- Where there burn marks, destroyed buildings, dead bodies, anything? Please explanation, my theory Is for three years, that's a lot for native people and there beliefs, so I think they just killed all and left croatan, but I have no details on if there was destroyed buildings, corpse.... HELP!(9 votes)
- No, there was no evedince as far as we know. Many people claim to have found hints about where they went, but after a while there were too many confusing hints that we're pretty sure that they were fake.
We don't know for sure, but some people think they joined a native american tribe, but Sir Walter thought that they went to a island at that time was called by the settelers Croatoan. Sir Walter tried to sail to the island on his own, but due to bad weather he couldn't make it.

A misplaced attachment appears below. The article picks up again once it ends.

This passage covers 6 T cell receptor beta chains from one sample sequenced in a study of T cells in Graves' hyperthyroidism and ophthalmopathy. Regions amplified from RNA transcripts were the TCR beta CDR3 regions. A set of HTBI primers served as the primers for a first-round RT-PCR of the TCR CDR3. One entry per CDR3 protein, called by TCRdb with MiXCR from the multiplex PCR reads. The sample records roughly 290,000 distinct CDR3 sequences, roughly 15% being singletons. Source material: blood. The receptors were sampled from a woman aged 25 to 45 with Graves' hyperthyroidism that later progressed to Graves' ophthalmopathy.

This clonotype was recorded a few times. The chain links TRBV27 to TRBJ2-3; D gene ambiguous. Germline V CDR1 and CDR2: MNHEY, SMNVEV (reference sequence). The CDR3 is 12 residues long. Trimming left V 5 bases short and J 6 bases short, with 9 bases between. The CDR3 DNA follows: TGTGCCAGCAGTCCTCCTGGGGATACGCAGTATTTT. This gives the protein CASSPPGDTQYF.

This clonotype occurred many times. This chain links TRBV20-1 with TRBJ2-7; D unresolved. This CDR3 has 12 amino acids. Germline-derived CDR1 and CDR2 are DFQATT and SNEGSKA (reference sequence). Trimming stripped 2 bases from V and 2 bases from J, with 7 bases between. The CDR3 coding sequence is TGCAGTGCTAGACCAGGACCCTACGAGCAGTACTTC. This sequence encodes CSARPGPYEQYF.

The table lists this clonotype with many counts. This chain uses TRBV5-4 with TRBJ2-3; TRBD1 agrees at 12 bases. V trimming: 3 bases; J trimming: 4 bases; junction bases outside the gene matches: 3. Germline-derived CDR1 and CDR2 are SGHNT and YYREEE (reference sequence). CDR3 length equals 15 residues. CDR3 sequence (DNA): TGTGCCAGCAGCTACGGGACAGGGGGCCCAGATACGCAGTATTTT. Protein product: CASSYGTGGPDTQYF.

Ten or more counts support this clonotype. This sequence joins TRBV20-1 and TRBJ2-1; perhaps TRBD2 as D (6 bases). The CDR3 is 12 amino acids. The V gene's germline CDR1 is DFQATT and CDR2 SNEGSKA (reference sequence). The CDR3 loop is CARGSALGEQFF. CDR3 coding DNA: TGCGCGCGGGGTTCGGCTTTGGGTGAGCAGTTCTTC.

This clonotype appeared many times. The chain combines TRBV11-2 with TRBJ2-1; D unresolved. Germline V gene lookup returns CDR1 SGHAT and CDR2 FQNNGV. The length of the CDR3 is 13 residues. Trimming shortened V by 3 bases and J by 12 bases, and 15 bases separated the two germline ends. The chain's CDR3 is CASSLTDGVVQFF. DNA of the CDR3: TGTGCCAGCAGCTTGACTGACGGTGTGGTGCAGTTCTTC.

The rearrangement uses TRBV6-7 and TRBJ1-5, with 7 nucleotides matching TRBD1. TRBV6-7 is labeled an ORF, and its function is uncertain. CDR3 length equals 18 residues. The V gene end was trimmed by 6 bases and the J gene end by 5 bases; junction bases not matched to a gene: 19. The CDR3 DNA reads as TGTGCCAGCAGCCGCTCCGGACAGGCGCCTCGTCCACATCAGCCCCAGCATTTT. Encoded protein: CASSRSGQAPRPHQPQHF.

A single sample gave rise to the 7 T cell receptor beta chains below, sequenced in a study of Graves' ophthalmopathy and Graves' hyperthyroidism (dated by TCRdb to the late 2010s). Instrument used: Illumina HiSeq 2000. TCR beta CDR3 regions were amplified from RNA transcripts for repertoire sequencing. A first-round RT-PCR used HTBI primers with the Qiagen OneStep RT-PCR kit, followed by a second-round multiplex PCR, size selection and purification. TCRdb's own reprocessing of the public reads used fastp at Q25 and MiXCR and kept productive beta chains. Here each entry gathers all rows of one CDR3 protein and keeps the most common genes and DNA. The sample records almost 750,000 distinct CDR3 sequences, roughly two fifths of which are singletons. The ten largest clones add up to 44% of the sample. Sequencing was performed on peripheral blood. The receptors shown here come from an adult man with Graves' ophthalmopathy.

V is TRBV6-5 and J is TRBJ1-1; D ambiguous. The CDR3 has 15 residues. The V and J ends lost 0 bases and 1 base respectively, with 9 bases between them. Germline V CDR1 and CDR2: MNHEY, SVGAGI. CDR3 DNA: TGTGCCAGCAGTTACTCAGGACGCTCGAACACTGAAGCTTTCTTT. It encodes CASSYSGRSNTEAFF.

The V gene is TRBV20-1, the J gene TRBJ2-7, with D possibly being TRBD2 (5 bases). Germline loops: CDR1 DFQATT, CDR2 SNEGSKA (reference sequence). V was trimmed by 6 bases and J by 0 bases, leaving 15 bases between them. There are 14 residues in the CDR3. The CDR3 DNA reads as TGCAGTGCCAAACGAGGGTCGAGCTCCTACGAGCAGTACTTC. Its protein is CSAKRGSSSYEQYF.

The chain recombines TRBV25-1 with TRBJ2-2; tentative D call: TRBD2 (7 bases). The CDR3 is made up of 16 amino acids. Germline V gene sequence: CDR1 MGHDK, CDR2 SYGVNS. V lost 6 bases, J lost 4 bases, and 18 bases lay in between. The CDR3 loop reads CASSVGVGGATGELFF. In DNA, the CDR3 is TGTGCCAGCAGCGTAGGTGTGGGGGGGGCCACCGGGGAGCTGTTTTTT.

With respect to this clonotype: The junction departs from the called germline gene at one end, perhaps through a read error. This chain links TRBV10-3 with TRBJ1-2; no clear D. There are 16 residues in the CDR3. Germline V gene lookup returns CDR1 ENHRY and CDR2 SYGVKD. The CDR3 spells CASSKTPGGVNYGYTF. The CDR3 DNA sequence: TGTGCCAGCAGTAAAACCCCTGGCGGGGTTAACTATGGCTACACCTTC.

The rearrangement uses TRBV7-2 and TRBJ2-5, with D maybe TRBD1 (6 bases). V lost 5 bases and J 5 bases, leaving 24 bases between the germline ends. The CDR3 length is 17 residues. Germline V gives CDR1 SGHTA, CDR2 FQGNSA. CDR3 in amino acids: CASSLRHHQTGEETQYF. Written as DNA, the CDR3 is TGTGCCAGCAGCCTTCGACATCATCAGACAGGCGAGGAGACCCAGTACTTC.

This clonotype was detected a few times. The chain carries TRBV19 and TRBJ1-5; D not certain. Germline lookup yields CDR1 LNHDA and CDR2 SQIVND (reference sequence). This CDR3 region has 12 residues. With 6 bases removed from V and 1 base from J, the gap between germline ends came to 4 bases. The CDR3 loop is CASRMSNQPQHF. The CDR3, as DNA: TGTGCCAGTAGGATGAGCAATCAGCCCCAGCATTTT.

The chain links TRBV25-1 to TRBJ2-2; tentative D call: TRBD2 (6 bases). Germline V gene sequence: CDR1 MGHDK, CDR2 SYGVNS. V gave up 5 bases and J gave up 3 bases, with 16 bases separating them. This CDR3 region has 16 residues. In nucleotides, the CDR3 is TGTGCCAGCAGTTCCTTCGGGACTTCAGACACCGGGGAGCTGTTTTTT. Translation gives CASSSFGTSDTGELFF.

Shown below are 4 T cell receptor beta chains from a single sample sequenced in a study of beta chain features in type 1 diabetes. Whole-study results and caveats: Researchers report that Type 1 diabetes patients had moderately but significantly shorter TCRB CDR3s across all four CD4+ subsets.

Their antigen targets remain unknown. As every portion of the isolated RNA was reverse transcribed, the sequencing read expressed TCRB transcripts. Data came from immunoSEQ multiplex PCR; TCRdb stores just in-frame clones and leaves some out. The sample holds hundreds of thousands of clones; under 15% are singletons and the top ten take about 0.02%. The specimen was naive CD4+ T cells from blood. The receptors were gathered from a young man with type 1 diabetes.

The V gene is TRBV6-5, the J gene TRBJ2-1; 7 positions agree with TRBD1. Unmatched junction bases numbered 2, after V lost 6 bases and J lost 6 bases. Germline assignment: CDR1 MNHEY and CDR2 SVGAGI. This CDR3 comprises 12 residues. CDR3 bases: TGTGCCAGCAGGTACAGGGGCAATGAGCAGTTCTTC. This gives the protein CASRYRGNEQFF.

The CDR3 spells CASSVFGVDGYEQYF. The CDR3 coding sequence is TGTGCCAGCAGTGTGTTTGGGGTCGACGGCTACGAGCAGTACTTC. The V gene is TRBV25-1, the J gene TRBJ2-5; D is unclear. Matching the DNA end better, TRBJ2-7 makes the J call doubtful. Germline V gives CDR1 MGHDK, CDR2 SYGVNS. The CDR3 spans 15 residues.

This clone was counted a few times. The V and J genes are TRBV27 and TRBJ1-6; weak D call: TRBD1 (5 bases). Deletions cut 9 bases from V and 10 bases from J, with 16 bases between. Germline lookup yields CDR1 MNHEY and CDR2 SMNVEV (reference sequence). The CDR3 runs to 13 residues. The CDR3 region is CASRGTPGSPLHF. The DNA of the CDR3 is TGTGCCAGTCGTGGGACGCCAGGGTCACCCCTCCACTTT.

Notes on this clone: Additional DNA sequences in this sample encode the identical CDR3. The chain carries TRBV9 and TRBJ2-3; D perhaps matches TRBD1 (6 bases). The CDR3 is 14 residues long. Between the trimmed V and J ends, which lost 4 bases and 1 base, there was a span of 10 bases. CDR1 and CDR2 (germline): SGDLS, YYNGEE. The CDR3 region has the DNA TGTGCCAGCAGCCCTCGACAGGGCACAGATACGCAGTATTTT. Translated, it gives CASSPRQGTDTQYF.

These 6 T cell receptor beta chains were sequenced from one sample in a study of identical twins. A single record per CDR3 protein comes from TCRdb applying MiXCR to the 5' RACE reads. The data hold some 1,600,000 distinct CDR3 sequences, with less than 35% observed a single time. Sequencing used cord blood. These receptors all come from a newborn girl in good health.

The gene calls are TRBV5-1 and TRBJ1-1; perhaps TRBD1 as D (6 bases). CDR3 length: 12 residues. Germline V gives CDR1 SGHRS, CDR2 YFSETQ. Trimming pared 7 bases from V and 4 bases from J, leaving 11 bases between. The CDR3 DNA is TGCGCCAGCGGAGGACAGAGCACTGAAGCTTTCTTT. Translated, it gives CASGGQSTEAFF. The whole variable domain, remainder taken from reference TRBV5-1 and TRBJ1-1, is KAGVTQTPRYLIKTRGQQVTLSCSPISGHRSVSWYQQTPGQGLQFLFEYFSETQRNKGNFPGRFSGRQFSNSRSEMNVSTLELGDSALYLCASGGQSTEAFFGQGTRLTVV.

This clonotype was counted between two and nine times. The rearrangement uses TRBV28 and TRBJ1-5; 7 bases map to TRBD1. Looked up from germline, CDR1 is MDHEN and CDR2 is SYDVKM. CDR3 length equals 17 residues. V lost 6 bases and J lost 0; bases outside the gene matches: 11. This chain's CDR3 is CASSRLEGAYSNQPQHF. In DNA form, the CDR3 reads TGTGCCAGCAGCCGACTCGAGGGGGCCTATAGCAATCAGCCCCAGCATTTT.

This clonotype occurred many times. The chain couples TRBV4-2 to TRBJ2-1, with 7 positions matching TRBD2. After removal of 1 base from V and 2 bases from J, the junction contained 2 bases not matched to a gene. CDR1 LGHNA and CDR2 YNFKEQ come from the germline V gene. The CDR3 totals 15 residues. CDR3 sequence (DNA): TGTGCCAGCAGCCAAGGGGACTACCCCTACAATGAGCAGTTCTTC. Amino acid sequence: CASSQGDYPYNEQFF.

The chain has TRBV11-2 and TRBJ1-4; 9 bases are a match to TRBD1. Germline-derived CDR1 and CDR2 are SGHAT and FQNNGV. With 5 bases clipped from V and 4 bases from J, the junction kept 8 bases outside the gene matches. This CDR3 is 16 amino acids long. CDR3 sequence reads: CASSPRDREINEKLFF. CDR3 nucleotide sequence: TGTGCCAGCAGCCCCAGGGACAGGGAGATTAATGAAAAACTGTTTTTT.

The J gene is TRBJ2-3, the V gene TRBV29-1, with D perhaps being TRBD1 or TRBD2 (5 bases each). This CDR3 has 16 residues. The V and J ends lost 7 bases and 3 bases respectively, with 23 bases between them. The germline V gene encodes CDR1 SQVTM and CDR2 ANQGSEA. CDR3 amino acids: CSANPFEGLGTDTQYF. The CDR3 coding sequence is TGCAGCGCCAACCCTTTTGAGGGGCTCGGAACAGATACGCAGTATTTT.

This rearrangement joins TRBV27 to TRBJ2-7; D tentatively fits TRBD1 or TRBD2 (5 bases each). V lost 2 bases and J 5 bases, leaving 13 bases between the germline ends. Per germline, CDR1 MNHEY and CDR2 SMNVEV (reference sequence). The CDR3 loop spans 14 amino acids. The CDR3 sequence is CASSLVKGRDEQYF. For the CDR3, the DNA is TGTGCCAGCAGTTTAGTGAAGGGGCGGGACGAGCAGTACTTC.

Your theory is reasonable. If you would like to know more about the lost colony you can watch this video: https://www.youtube.com/watch?v=0jHrKZ4JBuE(12 votes)
- What does 'croatoan' mean?(7 votes)
- Why did Queen Elizabeth I actually care about the Spanish trying to eliminate Protestantism? Didn't the English push out Protestants and religiously persecute them?(5 votes)
- No. The English didn't push out protestants and religiously persecute them. The English pushed out Roman Catholics and religiously persecuted THEM.(4 votes)
- so the word "coatoan" means "talk town" or "counsel town" so a theory of mine is they maybe went to some sort of counsel area with the natives and ended up living with them? or that the natives massacred them.(6 votes)
- why are the articles so long(5 votes)
- The histories that they narrate went on for decades and decades, involving a lot of people and a lot of territory. It takes a long article to describe stuff like that.(3 votes)